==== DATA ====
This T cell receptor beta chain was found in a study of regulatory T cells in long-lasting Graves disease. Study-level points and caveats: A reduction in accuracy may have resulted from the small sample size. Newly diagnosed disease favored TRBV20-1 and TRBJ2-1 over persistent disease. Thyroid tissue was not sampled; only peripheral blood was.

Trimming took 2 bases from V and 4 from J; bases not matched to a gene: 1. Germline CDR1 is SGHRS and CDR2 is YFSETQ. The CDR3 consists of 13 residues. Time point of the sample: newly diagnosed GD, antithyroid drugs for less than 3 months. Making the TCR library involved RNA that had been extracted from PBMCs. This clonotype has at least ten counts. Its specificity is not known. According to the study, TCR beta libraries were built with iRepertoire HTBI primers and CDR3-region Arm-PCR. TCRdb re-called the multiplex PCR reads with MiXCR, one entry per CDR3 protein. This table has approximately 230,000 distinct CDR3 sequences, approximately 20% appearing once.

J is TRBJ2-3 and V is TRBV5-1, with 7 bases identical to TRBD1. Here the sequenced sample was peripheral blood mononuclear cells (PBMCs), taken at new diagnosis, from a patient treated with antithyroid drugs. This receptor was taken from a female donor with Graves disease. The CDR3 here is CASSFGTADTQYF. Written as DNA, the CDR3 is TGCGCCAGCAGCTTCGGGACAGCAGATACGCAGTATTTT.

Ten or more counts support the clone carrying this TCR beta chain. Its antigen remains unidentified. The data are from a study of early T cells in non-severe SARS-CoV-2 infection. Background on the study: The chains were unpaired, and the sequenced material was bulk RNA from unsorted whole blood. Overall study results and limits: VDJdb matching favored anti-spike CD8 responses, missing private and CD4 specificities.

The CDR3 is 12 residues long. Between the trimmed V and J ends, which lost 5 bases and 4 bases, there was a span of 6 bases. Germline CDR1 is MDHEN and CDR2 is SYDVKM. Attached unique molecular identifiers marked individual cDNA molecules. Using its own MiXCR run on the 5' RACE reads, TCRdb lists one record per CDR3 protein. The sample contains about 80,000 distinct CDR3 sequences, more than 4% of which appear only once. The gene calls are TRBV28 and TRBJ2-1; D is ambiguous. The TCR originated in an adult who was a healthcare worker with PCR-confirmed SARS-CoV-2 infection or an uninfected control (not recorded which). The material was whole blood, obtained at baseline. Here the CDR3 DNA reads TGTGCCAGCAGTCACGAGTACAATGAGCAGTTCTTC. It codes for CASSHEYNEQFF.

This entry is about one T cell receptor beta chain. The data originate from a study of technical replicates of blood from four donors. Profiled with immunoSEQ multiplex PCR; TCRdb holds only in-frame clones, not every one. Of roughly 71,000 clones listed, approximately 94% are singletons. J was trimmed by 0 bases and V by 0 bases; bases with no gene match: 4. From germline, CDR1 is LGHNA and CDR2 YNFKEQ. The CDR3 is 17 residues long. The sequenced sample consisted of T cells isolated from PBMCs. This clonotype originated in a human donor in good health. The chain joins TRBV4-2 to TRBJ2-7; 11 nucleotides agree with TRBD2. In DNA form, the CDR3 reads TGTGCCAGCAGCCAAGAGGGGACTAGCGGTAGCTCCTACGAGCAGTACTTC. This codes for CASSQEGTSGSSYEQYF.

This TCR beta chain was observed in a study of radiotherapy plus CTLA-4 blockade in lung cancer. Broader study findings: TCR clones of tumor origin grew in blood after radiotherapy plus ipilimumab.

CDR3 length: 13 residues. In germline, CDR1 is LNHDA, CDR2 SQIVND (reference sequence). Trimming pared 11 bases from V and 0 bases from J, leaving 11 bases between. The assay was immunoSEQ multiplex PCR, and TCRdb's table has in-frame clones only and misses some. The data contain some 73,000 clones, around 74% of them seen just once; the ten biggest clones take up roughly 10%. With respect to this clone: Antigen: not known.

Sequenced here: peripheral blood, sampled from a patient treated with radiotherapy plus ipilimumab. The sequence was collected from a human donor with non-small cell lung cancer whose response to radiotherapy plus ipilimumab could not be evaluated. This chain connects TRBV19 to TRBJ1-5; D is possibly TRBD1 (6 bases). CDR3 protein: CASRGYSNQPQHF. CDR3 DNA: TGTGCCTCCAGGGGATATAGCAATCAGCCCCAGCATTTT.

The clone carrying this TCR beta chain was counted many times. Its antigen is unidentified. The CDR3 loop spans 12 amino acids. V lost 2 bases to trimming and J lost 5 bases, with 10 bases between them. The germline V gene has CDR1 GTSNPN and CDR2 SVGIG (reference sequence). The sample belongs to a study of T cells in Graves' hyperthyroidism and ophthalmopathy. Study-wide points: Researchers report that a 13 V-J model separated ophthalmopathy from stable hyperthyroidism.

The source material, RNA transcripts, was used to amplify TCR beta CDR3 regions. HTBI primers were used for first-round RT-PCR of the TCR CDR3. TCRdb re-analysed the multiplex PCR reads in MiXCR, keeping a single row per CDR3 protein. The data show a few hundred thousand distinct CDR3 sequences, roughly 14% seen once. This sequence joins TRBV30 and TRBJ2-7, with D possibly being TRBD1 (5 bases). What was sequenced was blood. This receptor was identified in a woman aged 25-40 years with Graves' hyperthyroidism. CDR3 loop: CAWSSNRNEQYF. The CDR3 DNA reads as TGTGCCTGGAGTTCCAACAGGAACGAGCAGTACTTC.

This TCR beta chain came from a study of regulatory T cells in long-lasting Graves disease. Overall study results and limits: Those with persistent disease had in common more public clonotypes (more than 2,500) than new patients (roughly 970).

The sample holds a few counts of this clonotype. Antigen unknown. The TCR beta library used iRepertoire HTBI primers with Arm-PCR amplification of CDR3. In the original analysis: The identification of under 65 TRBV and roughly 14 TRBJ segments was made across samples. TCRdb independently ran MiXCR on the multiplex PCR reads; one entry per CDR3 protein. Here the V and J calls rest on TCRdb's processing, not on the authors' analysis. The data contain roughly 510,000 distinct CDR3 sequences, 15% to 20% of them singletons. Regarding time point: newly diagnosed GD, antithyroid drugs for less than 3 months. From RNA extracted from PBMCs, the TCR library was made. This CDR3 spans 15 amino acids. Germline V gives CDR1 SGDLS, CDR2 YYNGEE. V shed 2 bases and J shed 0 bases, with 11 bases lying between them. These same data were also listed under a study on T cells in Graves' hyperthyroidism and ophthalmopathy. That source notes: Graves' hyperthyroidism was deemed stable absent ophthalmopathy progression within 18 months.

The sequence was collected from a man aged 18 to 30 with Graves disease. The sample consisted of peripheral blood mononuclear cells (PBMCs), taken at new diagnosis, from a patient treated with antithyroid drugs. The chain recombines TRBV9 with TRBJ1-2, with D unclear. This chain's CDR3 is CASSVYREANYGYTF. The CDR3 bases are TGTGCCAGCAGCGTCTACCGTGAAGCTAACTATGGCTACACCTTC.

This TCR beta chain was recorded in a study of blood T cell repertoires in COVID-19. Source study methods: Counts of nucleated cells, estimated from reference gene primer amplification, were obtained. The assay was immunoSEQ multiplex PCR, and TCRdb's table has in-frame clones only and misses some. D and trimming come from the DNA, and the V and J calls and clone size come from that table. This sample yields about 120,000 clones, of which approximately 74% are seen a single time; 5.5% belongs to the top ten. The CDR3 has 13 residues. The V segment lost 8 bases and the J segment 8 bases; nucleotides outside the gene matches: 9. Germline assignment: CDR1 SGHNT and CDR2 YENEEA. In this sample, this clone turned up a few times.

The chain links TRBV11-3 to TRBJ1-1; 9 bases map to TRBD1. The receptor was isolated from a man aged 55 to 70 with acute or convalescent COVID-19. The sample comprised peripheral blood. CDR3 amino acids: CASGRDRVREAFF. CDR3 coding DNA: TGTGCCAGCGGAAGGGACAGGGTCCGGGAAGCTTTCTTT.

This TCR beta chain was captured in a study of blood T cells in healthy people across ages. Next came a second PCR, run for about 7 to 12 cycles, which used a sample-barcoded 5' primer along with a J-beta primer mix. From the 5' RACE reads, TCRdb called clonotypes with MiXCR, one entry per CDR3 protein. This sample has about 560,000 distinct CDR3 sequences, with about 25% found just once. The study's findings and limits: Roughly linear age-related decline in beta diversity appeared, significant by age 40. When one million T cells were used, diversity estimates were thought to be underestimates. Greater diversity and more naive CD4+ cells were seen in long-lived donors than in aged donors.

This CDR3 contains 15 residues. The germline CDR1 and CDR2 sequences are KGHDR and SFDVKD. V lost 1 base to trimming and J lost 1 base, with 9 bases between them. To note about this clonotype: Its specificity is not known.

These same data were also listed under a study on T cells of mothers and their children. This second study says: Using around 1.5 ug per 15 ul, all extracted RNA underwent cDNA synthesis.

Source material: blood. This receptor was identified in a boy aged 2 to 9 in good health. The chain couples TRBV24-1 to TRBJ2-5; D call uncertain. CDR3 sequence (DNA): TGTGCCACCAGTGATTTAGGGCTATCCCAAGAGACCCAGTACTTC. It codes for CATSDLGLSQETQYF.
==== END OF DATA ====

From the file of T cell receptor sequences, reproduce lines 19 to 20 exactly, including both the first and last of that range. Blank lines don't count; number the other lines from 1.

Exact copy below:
These same data were also listed under a study on T cells of mothers and their children. This second study says: Using around 1.5 ug per 15 ul, all extracted RNA underwent cDNA synthesis.

Source material: blood. This receptor was identified in a boy aged 2 to 9 in good health. The chain couples TRBV24-1 to TRBJ2-5; D call uncertain. CDR3 sequence (DNA): TGTGCCACCAGTGATTTAGGGCTATCCCAAGAGACCCAGTACTTC. It codes for CATSDLGLSQETQYF.